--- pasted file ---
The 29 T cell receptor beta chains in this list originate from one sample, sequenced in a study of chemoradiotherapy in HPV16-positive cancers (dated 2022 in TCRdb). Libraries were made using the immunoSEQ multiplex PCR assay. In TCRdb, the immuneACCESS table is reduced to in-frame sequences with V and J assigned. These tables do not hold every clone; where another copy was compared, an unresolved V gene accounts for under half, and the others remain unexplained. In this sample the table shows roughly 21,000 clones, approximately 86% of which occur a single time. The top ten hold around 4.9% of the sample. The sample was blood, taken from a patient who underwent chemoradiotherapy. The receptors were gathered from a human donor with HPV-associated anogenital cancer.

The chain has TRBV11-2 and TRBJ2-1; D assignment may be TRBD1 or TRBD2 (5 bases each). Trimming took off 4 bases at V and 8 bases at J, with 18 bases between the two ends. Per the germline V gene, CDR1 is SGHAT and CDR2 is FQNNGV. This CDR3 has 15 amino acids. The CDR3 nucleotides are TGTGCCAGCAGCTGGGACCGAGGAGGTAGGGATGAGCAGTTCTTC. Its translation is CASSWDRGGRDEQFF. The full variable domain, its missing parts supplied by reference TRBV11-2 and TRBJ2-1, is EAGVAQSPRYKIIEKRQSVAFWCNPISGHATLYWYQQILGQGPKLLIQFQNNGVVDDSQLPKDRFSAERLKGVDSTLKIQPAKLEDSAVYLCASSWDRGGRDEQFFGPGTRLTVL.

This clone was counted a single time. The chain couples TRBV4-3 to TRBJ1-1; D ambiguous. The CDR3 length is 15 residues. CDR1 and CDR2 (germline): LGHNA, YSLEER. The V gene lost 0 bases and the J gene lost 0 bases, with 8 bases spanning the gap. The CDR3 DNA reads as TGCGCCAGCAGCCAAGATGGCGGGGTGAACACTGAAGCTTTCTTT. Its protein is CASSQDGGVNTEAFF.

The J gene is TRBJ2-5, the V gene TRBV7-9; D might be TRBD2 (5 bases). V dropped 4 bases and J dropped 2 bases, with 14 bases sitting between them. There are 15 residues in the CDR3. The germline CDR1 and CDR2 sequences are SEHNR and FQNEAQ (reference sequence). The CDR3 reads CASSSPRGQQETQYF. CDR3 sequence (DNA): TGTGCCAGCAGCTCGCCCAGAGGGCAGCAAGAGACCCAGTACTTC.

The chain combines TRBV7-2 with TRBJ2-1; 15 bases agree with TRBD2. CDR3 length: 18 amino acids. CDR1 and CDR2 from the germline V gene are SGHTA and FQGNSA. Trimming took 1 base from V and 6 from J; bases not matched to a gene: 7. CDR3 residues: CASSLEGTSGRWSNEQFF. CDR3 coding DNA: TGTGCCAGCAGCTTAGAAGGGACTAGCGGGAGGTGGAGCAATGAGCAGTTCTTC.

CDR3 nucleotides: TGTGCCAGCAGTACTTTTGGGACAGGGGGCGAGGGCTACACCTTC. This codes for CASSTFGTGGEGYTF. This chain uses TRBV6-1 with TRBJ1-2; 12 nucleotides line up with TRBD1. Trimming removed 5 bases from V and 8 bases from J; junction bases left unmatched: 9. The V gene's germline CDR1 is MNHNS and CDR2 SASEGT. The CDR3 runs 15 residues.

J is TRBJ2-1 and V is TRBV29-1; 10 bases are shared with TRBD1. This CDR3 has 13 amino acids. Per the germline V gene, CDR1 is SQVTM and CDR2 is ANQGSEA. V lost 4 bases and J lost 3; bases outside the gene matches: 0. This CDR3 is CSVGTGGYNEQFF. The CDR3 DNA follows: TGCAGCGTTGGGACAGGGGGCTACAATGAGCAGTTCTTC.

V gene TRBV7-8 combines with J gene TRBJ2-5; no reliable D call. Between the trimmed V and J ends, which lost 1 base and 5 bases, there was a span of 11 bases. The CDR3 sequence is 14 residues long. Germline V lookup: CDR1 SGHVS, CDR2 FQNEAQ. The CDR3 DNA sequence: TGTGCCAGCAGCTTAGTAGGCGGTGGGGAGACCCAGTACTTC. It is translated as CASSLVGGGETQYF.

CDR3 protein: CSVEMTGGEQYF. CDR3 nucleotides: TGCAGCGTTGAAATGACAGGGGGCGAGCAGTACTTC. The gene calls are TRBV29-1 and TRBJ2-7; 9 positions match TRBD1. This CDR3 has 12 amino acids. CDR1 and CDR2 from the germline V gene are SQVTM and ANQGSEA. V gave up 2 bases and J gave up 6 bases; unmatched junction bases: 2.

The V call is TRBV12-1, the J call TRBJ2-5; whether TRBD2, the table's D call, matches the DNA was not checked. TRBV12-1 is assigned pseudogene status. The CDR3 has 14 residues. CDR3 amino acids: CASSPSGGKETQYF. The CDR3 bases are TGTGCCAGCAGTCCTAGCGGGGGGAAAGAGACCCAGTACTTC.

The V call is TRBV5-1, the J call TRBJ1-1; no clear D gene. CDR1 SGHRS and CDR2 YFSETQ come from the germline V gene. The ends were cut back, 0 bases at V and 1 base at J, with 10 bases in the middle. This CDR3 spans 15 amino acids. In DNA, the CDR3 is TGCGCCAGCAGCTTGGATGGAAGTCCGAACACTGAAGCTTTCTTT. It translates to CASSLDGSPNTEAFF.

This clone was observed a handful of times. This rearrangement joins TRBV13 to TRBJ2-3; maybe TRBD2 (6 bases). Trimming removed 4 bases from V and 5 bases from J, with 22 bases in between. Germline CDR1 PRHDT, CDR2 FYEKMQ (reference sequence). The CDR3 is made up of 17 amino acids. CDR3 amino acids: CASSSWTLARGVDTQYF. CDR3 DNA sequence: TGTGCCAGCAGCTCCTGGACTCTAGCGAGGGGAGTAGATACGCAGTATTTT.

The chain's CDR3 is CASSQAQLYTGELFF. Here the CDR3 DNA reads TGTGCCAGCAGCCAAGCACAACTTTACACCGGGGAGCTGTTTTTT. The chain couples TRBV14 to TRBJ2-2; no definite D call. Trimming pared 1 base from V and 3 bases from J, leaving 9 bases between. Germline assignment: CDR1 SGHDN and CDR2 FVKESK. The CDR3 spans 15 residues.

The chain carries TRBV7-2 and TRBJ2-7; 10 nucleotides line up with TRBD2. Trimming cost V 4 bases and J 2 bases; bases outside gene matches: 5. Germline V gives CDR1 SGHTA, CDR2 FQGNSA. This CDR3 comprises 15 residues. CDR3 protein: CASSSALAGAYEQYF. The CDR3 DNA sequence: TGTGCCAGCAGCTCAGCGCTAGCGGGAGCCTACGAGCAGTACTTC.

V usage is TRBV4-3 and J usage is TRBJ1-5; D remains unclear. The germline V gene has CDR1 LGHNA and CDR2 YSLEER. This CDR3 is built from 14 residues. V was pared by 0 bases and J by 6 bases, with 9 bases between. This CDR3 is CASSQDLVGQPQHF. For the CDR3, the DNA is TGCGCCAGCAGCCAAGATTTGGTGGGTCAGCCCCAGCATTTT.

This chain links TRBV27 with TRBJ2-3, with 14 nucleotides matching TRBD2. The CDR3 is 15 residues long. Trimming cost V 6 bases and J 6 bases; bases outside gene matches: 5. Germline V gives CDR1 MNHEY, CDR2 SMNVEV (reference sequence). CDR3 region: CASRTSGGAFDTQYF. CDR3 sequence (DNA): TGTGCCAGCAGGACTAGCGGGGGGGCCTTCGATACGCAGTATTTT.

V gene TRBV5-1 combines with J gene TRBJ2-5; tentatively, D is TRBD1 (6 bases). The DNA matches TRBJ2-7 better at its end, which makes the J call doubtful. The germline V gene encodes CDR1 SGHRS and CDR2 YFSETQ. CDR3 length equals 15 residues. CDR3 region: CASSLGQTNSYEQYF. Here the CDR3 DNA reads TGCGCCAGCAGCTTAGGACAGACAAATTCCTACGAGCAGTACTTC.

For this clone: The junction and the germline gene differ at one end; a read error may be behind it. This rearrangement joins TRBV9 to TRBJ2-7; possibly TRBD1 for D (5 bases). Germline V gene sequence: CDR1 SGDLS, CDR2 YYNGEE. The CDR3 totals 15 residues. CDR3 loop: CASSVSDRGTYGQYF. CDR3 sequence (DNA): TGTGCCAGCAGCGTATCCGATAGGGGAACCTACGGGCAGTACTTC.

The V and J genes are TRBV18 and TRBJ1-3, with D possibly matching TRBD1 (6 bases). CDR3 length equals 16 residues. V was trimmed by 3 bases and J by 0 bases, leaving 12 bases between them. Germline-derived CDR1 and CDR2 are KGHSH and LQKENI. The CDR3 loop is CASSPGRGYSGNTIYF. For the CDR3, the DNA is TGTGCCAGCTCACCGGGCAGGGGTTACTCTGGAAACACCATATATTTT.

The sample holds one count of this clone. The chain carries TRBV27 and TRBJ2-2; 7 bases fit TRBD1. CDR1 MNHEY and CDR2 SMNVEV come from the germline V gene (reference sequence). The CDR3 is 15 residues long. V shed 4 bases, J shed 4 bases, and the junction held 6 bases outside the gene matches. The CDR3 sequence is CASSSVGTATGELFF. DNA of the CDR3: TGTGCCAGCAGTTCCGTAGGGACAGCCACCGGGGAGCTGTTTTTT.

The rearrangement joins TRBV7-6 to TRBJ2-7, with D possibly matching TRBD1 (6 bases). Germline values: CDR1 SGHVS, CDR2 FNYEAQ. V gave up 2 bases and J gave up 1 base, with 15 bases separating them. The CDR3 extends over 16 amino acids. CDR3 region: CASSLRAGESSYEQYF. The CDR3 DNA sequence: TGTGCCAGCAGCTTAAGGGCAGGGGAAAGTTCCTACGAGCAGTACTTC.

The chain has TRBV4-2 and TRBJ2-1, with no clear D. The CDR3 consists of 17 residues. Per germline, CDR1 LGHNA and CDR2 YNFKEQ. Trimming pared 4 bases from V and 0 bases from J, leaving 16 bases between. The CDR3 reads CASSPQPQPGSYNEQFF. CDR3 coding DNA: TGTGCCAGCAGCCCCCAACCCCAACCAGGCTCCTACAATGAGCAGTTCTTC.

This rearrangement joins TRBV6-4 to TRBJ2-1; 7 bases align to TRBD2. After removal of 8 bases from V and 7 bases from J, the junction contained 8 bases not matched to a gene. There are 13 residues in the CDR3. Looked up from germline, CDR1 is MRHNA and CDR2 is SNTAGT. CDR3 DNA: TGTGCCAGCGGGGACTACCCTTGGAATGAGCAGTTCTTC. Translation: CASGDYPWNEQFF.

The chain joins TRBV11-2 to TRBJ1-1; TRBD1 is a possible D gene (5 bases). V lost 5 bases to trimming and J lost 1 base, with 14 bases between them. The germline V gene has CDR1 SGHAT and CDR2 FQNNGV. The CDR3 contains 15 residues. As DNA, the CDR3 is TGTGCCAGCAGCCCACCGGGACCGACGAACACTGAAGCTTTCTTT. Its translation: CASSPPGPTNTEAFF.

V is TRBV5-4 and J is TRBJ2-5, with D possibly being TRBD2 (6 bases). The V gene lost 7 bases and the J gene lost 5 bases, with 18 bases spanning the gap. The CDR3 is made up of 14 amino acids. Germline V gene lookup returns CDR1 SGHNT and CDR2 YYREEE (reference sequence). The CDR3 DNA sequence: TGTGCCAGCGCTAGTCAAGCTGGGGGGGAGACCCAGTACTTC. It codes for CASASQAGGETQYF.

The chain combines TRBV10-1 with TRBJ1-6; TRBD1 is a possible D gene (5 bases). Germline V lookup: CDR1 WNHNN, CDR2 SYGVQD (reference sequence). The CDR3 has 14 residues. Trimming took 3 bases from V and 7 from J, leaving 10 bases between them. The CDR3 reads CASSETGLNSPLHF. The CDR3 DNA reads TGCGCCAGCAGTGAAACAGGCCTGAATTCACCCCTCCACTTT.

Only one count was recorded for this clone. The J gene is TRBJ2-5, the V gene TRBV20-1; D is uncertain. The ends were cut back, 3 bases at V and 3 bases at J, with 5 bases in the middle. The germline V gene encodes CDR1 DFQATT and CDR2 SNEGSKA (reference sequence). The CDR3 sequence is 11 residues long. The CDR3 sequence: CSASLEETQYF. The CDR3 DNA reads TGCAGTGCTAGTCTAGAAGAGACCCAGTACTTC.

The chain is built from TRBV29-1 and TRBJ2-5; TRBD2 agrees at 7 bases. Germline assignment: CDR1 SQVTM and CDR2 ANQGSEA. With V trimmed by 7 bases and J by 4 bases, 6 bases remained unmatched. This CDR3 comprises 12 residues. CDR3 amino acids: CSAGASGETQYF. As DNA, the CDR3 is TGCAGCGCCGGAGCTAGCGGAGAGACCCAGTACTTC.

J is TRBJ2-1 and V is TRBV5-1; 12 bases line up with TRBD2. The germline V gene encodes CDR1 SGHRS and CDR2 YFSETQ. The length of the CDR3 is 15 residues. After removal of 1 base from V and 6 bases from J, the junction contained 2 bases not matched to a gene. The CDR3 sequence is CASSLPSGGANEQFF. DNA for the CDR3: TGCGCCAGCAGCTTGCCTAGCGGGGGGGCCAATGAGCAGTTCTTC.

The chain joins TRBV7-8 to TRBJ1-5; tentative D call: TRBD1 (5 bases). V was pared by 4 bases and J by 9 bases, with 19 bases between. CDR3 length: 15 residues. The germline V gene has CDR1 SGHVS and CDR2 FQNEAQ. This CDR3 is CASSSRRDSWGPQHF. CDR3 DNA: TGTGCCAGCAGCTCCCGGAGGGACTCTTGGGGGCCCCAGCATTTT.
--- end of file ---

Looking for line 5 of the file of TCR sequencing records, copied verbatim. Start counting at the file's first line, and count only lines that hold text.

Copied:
The chain combines TRBV7-2 with TRBJ2-1; 15 bases agree with TRBD2. CDR3 length: 18 amino acids. CDR1 and CDR2 from the germline V gene are SGHTA and FQGNSA. Trimming took 1 base from V and 6 from J; bases not matched to a gene: 7. CDR3 residues: CASSLEGTSGRWSNEQFF. CDR3 coding DNA: TGTGCCAGCAGCTTAGAAGGGACTAGCGGGAGGTGGAGCAATGAGCAGTTCTTC.